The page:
Mission Hospital opened on South Main Street (present-day Biltmore Avenue) near Hilliard Avenue in October 1885. Over the next seven years, it would expand and relocate four times. Its initial facility was a small cottage, consisting of five rooms. According to the 1985 book, One Hundred Years of Service: Memorial Mission Hospital, 1885-1985, edited by Mrs. William F. Taylor, the first patient was admitted on Oct. 17, 1885.
The hospital was organized by the women of the Flower Mission, an auxiliary of the state branch of the Women’s Christian Temperance Union. Anna Woodfin, Fanny Patton, Rose Chapman and Mrs. W.C. Carmichael are frequently cited as the group’s four most prominent and influential figures.
On Jan. 29, 1886, The Asheville Citizen updated its readers about the facility’s progress. The report stated that Mission Hospital, “organized in Asheville for charitable purposes … will eventually be made self sustaining by caring for paid patients[.]” The article went on to note the recent arrival of Dr. W.L. Hilliard, who had joined Dr. J.A. Watson at the infirmary. The paper declared: “This gives a most efficient corps of medical attendance, and we hope the ladies will receive all needed encouragement in the good work they are doing.”
There were no guarantees, however, that the hospital would be able to sustain itself. On Nov. 13, 1886, Dr. Samuel Westray Battle, the chief of medical staff, delivered remarks to the organization’s all-woman board of managers (see “Asheville Archives: ‘More than a citizen,’” Sept. 26, 2017, Xpress). In his comments, published on Nov. 17, 1886 in The Asheville Citizen, Battle stated:
“To those acquainted with the workings of larger institutions in populous and wealthy cities [Mission Hospital] may seem a very small affair, but we are a small community and it speaks volumes for the ladies of Asheville whose charitable inspirations gave life to the hospital, and only those practically interested in the details of such work can fairly appreciate the difficulties to be surmounted. When we consider that this useful institution, beyond the support given by the county commissioners, depends entirely for its existence upon charity bestowed from day to day, it must be a source of gratification and pleasure to the good citizens of Asheville and its visitors to feel that they are contributing to the success of such a humane work. It is to be hoped that the good work will go on.”
In the following day’s paper, the urgent need to guarantee the hospital’s permanence was stated more directly by an unnamed associate:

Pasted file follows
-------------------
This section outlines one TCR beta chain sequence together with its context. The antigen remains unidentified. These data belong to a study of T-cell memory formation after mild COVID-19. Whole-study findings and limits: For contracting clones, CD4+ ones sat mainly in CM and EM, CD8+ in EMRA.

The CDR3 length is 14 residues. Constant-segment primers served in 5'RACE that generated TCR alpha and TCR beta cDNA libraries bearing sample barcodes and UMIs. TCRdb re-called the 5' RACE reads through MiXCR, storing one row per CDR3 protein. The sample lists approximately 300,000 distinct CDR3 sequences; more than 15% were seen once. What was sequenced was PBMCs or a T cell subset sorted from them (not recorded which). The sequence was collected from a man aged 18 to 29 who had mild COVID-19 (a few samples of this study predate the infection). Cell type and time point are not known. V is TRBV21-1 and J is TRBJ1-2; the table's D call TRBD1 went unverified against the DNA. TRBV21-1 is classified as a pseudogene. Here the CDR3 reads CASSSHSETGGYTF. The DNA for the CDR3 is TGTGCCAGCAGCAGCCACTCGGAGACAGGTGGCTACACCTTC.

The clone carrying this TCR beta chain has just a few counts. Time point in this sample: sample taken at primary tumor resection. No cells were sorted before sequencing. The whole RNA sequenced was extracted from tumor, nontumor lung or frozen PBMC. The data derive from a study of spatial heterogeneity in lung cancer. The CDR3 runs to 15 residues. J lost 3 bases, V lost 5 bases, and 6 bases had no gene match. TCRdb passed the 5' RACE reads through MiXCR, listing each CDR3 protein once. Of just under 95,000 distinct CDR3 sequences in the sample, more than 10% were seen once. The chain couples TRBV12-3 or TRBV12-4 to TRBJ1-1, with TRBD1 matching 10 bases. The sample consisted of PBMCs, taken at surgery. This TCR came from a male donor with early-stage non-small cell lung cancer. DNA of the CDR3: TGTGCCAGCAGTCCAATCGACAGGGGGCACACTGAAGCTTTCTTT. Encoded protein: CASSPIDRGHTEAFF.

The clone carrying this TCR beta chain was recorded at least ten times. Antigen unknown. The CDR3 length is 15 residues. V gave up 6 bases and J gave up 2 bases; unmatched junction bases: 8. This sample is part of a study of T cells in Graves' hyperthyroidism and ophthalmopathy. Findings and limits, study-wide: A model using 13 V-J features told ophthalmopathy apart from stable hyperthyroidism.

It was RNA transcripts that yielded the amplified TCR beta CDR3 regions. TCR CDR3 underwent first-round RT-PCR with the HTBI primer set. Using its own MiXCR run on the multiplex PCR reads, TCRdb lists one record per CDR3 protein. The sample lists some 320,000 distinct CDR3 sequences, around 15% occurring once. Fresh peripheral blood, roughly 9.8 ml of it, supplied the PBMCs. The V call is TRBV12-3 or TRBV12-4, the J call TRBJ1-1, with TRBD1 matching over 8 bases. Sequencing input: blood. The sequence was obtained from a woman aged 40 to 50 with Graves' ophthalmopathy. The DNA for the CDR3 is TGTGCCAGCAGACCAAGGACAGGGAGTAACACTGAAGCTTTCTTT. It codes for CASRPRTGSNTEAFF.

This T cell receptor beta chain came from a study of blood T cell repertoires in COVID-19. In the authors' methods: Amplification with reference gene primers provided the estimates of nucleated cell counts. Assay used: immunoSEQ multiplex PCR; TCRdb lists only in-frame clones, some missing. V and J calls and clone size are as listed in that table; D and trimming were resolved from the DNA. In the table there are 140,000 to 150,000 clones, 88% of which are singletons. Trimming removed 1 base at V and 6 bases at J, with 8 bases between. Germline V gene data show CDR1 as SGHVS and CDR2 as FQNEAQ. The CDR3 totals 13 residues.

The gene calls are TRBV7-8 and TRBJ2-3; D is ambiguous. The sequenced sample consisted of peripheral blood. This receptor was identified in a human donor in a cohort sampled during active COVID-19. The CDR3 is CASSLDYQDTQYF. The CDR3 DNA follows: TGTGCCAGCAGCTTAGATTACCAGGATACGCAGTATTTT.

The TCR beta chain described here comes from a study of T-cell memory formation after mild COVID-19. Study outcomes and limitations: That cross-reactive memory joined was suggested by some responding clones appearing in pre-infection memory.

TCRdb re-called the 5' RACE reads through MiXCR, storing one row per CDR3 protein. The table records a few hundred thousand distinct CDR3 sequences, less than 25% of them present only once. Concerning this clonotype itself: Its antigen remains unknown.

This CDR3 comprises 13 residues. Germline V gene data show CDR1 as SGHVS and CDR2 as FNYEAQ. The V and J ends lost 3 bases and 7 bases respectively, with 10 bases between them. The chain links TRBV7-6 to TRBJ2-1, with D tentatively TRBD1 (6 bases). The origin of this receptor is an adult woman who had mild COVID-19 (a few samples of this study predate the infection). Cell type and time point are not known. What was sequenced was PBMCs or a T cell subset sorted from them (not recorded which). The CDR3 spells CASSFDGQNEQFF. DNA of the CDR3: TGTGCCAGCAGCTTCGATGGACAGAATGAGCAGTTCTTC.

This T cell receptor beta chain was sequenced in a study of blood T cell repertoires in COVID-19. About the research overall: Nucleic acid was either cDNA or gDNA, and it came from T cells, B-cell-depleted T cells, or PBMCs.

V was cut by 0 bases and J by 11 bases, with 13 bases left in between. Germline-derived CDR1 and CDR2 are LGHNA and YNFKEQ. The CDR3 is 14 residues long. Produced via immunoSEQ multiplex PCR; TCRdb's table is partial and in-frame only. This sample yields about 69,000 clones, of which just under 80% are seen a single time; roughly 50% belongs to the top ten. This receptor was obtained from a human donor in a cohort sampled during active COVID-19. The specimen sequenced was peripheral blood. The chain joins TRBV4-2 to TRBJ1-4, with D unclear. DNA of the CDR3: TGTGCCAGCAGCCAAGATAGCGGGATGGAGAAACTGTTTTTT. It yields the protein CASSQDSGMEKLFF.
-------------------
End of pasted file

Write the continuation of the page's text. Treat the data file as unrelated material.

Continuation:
“[T]he Mission Hospital was organized by ladies of Asheville and nobly seconded by the medical faculty. The foundation was laid upon broad, unselfish christian charity; the structure was erected by voluntary contribution and unpaid services. We will not say unrewarded services, because, to such minds and hearts, the consciousness of such contribution to the cause of humanity is ampler compensation than money can give. …
“We stated a few days ago in a communication on the subject how noble had been the response of the people; how the tradesmen had reduced their prices; how generous had been the druggists in their charges for medicine; how self-sacrificing individuals had been in their tender of personal service; and also how liberal the community had been in their pecuniary contributions. It is mostly upon these that the perpetuity of the Hospital depends.
“Yet the Hospital must now be regarded as a permanent institution. … The Hospital is one of the marks of advanced humanity. Illustrating its usefulness, we cannot now deny its blessings or ignore its influence. It must be sustained. But its resources must be made more assured. It must cease to depend so largely upon the precarious condition of individual contribution. …
“We have no complaint to make of the contribution by the county. Indeed, we thank the authorities for a certain degree of boldness in recognizing the Hospital as the subject of public interest, whose action has challenged some very illiberal criticism. …
“What the county authorities have done, the city authorities should have long since done. The responsibility upon them is the greater. The subjects of relief will be always more numerous from the town than from the country. Let the city authorities make a monthly appropriation not less than that made by the county. It is not the question whether they can afford it. They can do it. But they cannot ignore that which is a pressing duty. The Hospital is a fixed fact. It must be sustained; and the public authorities must take their share of the duty.”
On Dec. 17, 1892, after much resistance from Asheville’s Board of Alderman, Mission Hospital opened its new facility on the corner of Charlotte and Woodfin streets. According to One Hundred Years of Service, the building was equipped with two large wards, six private rooms, a kitchen and dining room. The book goes on to state: “It was the first [facility] in North Carolina built for hospital purposes, as all earlier ones had been remodeled dwellings.”
The 1892 building was torn down and replaced in 1923. Mission continued operating at its Charlotte and Woodfin location until 1954.
Editor’s note: Peculiarities of spelling and punctuation are preserved from the original document.